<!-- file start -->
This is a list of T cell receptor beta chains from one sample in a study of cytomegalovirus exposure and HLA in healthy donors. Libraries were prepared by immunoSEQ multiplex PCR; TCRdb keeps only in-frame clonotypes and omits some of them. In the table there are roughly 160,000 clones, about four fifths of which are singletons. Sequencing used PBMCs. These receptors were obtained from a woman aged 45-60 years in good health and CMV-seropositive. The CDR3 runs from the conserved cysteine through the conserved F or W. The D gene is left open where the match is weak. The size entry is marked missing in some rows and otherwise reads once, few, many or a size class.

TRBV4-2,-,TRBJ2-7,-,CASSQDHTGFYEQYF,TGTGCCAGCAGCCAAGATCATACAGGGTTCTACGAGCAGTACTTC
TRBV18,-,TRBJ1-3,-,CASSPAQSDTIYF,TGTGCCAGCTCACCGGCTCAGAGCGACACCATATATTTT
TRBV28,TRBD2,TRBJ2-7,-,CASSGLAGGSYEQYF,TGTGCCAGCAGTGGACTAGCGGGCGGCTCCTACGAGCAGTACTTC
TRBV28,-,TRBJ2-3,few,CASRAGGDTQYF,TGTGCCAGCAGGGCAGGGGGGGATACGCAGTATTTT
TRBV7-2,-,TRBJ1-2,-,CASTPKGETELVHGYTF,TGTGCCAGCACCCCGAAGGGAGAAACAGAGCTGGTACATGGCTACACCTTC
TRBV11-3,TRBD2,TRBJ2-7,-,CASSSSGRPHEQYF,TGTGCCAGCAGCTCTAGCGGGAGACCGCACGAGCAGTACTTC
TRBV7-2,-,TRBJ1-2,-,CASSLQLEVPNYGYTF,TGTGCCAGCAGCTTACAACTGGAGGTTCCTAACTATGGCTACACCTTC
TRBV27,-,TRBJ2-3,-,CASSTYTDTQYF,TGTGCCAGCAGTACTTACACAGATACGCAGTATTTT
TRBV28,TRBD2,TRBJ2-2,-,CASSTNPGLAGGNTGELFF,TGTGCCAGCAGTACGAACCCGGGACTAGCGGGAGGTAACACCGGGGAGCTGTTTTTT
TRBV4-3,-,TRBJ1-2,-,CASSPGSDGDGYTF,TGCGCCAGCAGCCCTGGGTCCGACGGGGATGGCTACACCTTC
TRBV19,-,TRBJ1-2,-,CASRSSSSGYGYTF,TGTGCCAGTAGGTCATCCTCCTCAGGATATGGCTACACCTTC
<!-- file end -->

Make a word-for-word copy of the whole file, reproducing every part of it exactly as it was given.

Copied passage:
This is a list of T cell receptor beta chains from one sample in a study of cytomegalovirus exposure and HLA in healthy donors. Libraries were prepared by immunoSEQ multiplex PCR; TCRdb keeps only in-frame clonotypes and omits some of them. In the table there are roughly 160,000 clones, about four fifths of which are singletons. Sequencing used PBMCs. These receptors were obtained from a woman aged 45-60 years in good health and CMV-seropositive. The CDR3 runs from the conserved cysteine through the conserved F or W. The D gene is left open where the match is weak. The size entry is marked missing in some rows and otherwise reads once, few, many or a size class.

TRBV4-2,-,TRBJ2-7,-,CASSQDHTGFYEQYF,TGTGCCAGCAGCCAAGATCATACAGGGTTCTACGAGCAGTACTTC
TRBV18,-,TRBJ1-3,-,CASSPAQSDTIYF,TGTGCCAGCTCACCGGCTCAGAGCGACACCATATATTTT
TRBV28,TRBD2,TRBJ2-7,-,CASSGLAGGSYEQYF,TGTGCCAGCAGTGGACTAGCGGGCGGCTCCTACGAGCAGTACTTC
TRBV28,-,TRBJ2-3,few,CASRAGGDTQYF,TGTGCCAGCAGGGCAGGGGGGGATACGCAGTATTTT
TRBV7-2,-,TRBJ1-2,-,CASTPKGETELVHGYTF,TGTGCCAGCACCCCGAAGGGAGAAACAGAGCTGGTACATGGCTACACCTTC
TRBV11-3,TRBD2,TRBJ2-7,-,CASSSSGRPHEQYF,TGTGCCAGCAGCTCTAGCGGGAGACCGCACGAGCAGTACTTC
TRBV7-2,-,TRBJ1-2,-,CASSLQLEVPNYGYTF,TGTGCCAGCAGCTTACAACTGGAGGTTCCTAACTATGGCTACACCTTC
TRBV27,-,TRBJ2-3,-,CASSTYTDTQYF,TGTGCCAGCAGTACTTACACAGATACGCAGTATTTT
TRBV28,TRBD2,TRBJ2-2,-,CASSTNPGLAGGNTGELFF,TGTGCCAGCAGTACGAACCCGGGACTAGCGGGAGGTAACACCGGGGAGCTGTTTTTT
TRBV4-3,-,TRBJ1-2,-,CASSPGSDGDGYTF,TGCGCCAGCAGCCCTGGGTCCGACGGGGATGGCTACACCTTC
TRBV19,-,TRBJ1-2,-,CASRSSSSGYGYTF,TGTGCCAGTAGGTCATCCTCCTCAGGATATGGCTACACCTTC